Project Address: - Lilley Brook House, Charlton Hill, Cheltenham, Gloucestershire, GL53 9NE
Following engagement with The Design Review Panel (www.designreviewpanel.co.uk), this exciting project was granted planning permission by Cheltenham Borough Council on 4th August 2023, under paragraph 80(e) of the National Planning Policy Framework (NPPF).
The proposals have been produced by Hawkes Architecture (www.hawkesarchitecture.co.uk), Davies Landscape Architect (www.d-la.co.uk), and Evans Jones Planning Consultants (www.evansjones.co.uk/services/planning), on behalf of private clients.
The proposal is for the construction of a paragraph 80e dwelling, estate management building, associated landscaping, ecology/BNG enhancements, access, parking and garaging.
The site comprises a 7.5 hectares parcel of land, on the eastern side of the A435 Cirencester Road; the land opposite the site to the west forms part of the extensive Lilley Brook Golf Course. A residential property, 'The Larches' is located to the north of the site whilst, to the south, the site is bounded by the residential curtilage and associated paddocks and enclosures of Brecon House. To the east, the site is bounded by the 'Lilley Brook', and a copse known as ‘The Dingle’. The site is enclosed on all sides by trees and woodland; with ‘The Dingle’ to the east and established boundary trees and hedges to the north, south and western boundaries. Access to the site exists directly from the Cirencester Road via a gated entrance, which is used to allow farm machinery to access the site when required. The site is located outside of the Principal Urban Area (PUA) within the open countryside, and within the Cotswolds Area of Outstanding Natural Beauty (AONB).
Richard Hawkes, Director of Hawkes Architecture, who are the project architects, has provided the following comments:-
“ We engaged The Design Review Panel [www.designreviewpanel.co.uk] following a frankly bizarre and outrageous experience with another so called design review “panel” ironically called ‘Creating Excellence Ltd’ (aka Design West), which had been inappropriately comprised of only one bully of an architect whose attitude was rude, entirely unhelpful and at odds with due process.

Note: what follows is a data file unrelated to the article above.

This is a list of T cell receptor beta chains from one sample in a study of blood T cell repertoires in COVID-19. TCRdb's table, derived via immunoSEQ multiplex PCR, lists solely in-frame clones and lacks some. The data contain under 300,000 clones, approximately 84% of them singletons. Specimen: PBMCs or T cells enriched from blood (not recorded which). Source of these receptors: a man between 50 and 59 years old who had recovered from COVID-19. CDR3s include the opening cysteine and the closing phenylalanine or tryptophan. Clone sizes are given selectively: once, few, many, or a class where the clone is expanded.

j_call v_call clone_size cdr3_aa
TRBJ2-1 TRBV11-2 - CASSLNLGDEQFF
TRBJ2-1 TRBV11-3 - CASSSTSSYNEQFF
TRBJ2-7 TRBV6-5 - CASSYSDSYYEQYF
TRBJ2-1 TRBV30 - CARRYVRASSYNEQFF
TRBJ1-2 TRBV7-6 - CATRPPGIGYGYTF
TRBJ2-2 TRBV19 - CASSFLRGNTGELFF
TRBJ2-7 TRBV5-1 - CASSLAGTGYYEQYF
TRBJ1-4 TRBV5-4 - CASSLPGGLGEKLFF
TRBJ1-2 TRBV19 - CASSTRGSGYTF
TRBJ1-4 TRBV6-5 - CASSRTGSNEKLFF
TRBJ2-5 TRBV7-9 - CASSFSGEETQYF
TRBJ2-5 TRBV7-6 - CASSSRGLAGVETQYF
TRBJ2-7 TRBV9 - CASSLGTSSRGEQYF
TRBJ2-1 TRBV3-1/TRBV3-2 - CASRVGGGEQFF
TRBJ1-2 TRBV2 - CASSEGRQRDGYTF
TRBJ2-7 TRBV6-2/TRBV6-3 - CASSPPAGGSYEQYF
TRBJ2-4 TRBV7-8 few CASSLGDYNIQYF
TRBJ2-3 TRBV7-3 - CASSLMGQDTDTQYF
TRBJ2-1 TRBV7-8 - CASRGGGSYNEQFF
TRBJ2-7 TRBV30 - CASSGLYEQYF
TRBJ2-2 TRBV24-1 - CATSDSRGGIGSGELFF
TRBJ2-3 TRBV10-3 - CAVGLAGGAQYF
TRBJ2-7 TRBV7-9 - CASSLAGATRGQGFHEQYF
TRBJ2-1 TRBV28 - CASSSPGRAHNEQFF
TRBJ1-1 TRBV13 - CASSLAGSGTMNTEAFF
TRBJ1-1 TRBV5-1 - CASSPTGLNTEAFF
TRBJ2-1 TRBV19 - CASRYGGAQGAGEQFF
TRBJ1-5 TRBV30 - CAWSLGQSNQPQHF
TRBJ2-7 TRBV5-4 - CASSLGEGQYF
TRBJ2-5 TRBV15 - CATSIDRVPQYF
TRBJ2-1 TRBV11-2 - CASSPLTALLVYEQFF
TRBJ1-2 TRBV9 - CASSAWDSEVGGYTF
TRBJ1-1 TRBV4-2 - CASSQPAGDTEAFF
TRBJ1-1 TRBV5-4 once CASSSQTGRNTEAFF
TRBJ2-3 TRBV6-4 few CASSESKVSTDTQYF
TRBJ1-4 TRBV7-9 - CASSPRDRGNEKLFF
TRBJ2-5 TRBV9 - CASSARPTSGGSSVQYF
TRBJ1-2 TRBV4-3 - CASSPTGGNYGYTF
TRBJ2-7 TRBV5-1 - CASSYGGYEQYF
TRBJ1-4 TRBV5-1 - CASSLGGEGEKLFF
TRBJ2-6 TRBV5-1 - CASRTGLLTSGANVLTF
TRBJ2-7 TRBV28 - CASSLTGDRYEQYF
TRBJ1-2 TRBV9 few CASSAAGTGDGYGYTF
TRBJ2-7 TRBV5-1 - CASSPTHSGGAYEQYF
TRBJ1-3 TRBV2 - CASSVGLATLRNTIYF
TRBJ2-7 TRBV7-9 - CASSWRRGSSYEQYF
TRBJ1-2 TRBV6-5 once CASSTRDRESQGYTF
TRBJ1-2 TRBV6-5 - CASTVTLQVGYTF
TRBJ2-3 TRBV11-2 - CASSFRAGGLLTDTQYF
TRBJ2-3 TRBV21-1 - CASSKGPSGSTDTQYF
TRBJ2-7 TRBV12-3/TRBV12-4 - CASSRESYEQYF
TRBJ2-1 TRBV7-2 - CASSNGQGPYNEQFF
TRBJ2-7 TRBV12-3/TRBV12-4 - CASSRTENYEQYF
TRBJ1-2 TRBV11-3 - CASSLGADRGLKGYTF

We’re grateful that the Inspector who eventually had to determine the application agreed with our reasoning for engaging a different design panel. It’s really important that design panels adhere to the established fundamental national design panel guidance and ensuring that a sufficiently capable multi-disciplinary panel. Occasionally we have found some DRPs are not adhering to these principles and instead creating a cartel style relationship with local authorities and in essence seeking to “sit alongside” the planners.
This has occurred with 'Creating Excellence Ltd' (aka 'Design West'), and South Cambridgeshire’s ironically titled, 'Design Enabling Panel', which has been set up by the council’s own urban design officer - hardly independent ! (another appeal which we’re grateful to have won and an inspector who once again agreed with our reasoning not to use a non-independent panel - https://www.designreviewpanel.co.uk/post/planning-inspector-gives-great-weight-to-independent-design-review-panel-feedback).
We enjoy so much working with respected professionals who understand the role of design review and fulfil this role with dignity, professionalism and common courtesy.
In the case of Lilley Brook we’re grateful to have had an extremely supportive planning officer and we cannot fault the efforts of Cheltenham Borough Council in supporting us through the bizarre process we had to suffer for so long.
Jonathan Braddick and his colleagues at ‘The Design Review Panel’ [www.designreviewpanel.co.uk] were consummate professionals; articulate, respectful, passionate and skilful in their examination of a scheme which had already endured more interrogation than any other paragraph 80e scheme we’ve ever worked on.